Do any of the guys here have experiences with tumbling 3d prints like in

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(Frank “Helmi” Helmschrott) #1

Do any of the guys here have experiences with tumbling 3d prints like in Rock tumblers or something similar? I’m looking for a good way to give good, clean prints a bit of a polish, edge softening or similar.

Would really be interested to hear some experiences, see some pictures or videos…

(Ray Kholodovsky) #2

Never done it but talked about it a lot. The normal wear and tear on some of my parts creates a nice finish - I’m specifically talking about the glossy look of printing PLA on heated glass and it getting worn down to a more matte finish.
Why not just go for it? You can get a small tumbler at harbor freight for not too much. I didn’t go for it because most of the parts I print are too big for anything reasonably priced.
There’s always 400 grit sandpaper :). Seriously.

(Frank “Helmi” Helmschrott) #3

Hey @raykholo - yes i’ll most probably go for it but just thought i can not buy some media that i won’t ever use afterwards because it’s useless - it’s always good to collect some experiences people already have.

(Ray Kholodovsky) #4

Yeah I have to go to HF to return a useless tap and die set but I’ll probably be out of luck on the cutting oil, so I hear ya.

Why not mock it up yourself? Get a jar and hopefully you can find something to emulate the ceramic media, perhaps marbles or something else made of that material?

(boog nish) #5

Hey @Frank_Helmi_Helmschr . I have been curios as well although i have a tumbler i have not tried it, i just think it will be too rough on the prints. Teying to get mu buddy to get hisittle sandaster up and running to tey that though:). Woul be onterested to hear any tumbling results if you give it a go before I get to it. Cheers!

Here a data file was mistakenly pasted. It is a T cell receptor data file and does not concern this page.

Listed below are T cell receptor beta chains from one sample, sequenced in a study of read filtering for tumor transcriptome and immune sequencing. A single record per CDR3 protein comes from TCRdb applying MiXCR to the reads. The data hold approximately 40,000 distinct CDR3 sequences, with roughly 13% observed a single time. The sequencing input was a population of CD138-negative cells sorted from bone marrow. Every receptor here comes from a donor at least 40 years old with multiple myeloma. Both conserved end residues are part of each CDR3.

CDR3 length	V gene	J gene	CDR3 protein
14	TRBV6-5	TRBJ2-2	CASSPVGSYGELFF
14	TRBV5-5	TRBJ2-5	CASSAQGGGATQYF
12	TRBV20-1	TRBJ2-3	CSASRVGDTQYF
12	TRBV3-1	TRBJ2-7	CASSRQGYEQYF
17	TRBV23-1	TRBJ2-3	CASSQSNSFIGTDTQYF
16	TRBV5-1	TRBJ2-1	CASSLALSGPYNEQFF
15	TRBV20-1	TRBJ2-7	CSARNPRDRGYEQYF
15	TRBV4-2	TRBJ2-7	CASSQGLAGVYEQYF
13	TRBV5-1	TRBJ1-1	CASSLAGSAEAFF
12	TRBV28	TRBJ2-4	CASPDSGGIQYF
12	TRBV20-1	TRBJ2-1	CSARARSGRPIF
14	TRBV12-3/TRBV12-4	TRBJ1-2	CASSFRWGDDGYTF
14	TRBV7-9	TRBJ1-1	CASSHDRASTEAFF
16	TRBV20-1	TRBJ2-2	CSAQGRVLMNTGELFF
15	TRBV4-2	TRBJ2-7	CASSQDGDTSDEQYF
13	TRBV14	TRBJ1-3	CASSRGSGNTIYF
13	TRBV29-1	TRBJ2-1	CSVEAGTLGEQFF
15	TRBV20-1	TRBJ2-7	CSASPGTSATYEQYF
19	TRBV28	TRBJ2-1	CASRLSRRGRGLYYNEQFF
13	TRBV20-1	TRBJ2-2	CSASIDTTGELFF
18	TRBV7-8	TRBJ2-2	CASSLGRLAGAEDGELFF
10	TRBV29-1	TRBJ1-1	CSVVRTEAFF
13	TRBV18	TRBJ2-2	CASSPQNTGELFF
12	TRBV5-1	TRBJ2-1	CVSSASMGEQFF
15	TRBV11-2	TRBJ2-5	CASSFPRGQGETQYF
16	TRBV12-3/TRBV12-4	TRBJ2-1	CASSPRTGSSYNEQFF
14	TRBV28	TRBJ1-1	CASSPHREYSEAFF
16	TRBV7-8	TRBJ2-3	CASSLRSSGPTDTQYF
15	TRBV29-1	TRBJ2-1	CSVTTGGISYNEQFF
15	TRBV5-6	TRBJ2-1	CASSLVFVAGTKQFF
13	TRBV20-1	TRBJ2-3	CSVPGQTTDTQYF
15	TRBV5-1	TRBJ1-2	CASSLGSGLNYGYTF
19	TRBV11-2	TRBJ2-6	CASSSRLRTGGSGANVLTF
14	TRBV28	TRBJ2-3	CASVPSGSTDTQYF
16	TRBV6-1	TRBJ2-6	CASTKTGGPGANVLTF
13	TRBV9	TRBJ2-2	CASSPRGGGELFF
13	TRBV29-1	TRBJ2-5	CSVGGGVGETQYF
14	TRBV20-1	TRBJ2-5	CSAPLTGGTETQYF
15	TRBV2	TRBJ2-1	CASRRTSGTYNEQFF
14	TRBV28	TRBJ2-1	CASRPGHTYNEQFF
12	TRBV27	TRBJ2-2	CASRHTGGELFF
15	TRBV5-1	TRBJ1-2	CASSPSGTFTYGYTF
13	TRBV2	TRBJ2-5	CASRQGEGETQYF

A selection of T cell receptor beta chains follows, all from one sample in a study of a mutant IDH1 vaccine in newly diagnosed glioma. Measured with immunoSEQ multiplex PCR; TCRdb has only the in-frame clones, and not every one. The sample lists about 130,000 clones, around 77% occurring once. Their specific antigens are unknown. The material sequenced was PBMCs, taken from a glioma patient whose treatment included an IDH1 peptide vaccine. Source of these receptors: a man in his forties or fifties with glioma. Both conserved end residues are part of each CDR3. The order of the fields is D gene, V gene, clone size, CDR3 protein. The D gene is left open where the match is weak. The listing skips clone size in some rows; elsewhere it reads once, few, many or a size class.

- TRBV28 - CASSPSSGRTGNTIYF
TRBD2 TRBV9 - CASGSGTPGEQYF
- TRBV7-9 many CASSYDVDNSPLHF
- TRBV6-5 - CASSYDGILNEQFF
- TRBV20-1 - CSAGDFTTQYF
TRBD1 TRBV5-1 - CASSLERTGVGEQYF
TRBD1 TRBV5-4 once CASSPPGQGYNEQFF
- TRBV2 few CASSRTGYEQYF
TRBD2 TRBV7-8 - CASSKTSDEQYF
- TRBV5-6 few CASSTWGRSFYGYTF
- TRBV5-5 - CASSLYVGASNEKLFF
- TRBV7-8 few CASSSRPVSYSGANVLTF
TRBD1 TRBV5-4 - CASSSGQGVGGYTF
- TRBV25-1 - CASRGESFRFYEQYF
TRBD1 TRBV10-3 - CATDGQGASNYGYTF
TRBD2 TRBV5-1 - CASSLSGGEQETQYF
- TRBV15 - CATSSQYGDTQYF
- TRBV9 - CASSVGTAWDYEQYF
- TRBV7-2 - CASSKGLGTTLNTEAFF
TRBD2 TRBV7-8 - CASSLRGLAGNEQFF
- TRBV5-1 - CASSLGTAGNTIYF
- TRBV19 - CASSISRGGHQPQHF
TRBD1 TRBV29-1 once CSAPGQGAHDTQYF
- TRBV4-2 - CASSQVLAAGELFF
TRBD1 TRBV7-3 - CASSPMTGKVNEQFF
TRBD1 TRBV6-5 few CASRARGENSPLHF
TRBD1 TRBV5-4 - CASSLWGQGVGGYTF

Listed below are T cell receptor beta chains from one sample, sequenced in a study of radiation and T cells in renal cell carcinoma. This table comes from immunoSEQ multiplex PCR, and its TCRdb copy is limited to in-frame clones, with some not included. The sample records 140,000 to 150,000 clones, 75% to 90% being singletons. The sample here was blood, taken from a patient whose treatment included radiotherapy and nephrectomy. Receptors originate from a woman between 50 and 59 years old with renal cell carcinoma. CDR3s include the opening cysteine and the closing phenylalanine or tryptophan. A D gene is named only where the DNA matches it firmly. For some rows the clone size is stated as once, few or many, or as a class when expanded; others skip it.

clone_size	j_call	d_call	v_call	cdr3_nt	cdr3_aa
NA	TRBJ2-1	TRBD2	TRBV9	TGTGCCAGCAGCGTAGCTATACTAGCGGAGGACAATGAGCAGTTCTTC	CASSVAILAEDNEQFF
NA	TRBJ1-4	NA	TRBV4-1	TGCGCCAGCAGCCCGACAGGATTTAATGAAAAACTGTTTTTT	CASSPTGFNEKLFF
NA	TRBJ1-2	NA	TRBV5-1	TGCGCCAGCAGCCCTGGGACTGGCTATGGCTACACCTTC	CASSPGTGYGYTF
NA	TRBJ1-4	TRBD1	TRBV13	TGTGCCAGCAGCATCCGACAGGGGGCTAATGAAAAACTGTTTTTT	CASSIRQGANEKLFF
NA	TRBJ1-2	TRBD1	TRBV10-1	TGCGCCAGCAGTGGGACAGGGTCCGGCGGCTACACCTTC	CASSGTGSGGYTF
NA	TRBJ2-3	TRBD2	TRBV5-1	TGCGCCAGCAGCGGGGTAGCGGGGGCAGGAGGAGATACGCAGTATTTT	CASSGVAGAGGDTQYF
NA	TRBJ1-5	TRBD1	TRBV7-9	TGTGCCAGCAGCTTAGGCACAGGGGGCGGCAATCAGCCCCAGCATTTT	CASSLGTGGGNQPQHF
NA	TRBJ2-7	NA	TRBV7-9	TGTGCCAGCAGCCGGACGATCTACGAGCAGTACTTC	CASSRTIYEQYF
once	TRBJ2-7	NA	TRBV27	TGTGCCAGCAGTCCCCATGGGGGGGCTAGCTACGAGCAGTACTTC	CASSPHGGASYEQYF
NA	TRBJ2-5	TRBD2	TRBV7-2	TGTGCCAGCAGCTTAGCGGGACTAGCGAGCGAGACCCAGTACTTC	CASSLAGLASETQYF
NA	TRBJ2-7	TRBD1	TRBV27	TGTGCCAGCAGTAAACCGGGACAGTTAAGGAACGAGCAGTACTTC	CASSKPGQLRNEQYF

(Carlton Dodd) #6

I’ve seen posts of someone tumbling parts with brass or zinc screws for media. The parts looked nice, with a metallic finish.

(Chris Brent) #7
(david merten) #8

@Carlton_Dodd ​ you beat me to it. They used brass screws on bronze fill and it looked amazing. Better than my steel wool results which ain’t too bad.

(Frank “Helmi” Helmschrott) #9

Hey guys your tipps are awesome. Please don’t get me wrong but i’m really just searching for personal experiences. I know that there’s google and i know that i could go to my neighbours (if i had some that were 3d printing - i don’t unfortunately). Actually i was just looking for experiences. Doesn’t matter if you don’t have any.

(Walter Hsiao) #10

I’ve done some testing with ceramic media in a vibratory tumbler, it tends to make the outer surface white so I sometimes use wax to restore the original color. I’ve mostly found it useful for removing the glossy finish in the plastics, and less for removing layer lines. I need to do some more experiments though, maybe with something more abrasive.

There’s some pictures at http://www.whirlinglight.com/vibratory-tumbler-ceramic/. There’s also some other posts there about metal coating with screws.

I’ve also tried an air eraser (mini sandblasting pen) but didn’t find it very useful. It mostly made the plastic whiter in a very small area.

(Whosawhatsis) #11

Everybody who’s actually tried it says that you need to use metal tumbling media, like wood screws or steel pins. Rotary tumblers seem to work better than vibratory ones, probably largely due to the the media being so much denser than the print.

(Camerin hahn) #12

Abs acetone vapour smoothing looks great

(Libero 3D Printers) #13

I’m with Camerin, ABS with a vapour polish looks fantastic.

(Camerin hahn) #14

saw this the other day.